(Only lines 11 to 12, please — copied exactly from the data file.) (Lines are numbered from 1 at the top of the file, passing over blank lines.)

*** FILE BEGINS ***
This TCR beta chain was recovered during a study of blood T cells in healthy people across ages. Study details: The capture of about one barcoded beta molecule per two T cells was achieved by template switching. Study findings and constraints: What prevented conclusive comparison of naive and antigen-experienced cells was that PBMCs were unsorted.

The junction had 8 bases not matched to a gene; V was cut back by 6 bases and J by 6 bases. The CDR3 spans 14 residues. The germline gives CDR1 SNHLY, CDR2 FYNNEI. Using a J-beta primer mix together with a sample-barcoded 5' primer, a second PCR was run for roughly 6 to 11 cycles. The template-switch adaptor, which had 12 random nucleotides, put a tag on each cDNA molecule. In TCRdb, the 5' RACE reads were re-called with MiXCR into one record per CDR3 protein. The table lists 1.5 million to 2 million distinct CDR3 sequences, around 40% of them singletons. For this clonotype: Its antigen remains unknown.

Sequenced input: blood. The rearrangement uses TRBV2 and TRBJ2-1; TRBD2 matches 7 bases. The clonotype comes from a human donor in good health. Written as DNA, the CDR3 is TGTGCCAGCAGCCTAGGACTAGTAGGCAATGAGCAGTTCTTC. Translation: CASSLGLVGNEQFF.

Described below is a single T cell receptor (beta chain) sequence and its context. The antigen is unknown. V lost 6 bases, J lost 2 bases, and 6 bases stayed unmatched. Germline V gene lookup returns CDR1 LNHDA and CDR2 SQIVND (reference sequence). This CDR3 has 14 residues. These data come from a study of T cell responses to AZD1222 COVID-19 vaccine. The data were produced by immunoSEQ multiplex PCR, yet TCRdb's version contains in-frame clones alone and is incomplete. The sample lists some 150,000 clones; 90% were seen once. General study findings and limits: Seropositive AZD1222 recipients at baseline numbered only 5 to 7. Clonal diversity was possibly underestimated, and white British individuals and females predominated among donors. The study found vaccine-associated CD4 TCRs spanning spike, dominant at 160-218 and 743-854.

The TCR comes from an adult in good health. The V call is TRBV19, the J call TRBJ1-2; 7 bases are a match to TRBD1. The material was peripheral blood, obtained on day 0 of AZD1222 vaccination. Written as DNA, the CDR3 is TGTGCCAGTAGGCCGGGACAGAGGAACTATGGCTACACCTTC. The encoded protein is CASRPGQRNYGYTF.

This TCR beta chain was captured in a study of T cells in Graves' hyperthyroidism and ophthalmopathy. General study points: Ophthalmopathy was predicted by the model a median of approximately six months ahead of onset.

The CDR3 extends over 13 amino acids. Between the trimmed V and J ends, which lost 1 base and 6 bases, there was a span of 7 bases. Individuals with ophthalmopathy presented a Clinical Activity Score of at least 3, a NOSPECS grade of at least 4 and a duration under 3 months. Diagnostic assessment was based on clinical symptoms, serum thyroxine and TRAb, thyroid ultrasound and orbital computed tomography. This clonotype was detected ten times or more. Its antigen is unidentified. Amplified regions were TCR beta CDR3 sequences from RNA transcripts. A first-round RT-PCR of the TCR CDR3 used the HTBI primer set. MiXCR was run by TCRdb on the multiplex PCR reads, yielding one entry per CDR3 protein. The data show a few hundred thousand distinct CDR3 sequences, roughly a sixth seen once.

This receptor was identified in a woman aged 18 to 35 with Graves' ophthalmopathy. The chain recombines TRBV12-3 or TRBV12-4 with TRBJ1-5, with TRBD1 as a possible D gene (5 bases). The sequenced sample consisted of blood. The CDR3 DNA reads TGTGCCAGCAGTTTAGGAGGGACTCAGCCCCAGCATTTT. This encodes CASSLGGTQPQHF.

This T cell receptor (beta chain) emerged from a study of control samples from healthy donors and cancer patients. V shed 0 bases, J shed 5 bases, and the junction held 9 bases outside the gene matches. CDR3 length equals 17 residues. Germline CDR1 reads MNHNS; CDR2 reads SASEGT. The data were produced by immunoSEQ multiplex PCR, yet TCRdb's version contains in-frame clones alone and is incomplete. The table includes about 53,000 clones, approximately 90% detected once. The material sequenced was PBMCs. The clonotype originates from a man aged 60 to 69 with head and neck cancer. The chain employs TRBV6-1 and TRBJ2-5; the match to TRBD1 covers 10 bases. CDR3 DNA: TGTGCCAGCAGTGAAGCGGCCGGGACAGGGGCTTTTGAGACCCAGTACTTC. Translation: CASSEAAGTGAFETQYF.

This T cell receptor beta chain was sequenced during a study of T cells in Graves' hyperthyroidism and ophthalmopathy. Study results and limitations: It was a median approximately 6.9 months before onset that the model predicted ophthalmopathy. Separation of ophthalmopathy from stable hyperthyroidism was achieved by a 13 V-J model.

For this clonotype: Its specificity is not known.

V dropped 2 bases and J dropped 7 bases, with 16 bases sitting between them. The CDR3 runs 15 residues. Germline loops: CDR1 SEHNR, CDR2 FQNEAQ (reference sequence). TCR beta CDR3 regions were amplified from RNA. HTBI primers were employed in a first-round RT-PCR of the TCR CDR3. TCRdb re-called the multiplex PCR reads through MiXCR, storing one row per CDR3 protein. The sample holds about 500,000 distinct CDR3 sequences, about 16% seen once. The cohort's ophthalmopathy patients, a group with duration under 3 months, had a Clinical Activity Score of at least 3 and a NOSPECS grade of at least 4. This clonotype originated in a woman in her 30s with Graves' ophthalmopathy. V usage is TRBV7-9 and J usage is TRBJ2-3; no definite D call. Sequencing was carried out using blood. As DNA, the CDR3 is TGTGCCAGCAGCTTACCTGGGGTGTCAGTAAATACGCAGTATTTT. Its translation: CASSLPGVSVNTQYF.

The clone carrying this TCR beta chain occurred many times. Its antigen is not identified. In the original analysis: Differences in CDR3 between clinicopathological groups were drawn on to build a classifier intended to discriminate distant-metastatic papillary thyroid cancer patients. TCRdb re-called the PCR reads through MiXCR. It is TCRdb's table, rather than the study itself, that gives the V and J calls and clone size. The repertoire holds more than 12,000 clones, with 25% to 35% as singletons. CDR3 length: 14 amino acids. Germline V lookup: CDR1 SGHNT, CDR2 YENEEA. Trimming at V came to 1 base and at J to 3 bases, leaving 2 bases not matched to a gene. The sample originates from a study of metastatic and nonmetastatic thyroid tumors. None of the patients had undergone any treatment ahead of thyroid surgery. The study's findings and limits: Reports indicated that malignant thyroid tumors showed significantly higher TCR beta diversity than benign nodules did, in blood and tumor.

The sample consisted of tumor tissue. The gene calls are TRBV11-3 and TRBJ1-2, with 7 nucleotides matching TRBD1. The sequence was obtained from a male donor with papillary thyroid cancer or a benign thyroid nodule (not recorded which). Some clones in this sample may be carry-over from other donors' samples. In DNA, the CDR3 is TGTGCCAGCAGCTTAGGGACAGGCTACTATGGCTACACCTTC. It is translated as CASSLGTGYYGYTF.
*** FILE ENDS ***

For this clonotype: Its specificity is not known.

V dropped 2 bases and J dropped 7 bases, with 16 bases sitting between them. The CDR3 runs 15 residues. Germline loops: CDR1 SEHNR, CDR2 FQNEAQ (reference sequence). TCR beta CDR3 regions were amplified from RNA. HTBI primers were employed in a first-round RT-PCR of the TCR CDR3. TCRdb re-called the multiplex PCR reads through MiXCR, storing one row per CDR3 protein. The sample holds about 500,000 distinct CDR3 sequences, about 16% seen once. The cohort's ophthalmopathy patients, a group with duration under 3 months, had a Clinical Activity Score of at least 3 and a NOSPECS grade of at least 4. This clonotype originated in a woman in her 30s with Graves' ophthalmopathy. V usage is TRBV7-9 and J usage is TRBJ2-3; no definite D call. Sequencing was carried out using blood. As DNA, the CDR3 is TGTGCCAGCAGCTTACCTGGGGTGTCAGTAAATACGCAGTATTTT. Its translation: CASSLPGVSVNTQYF.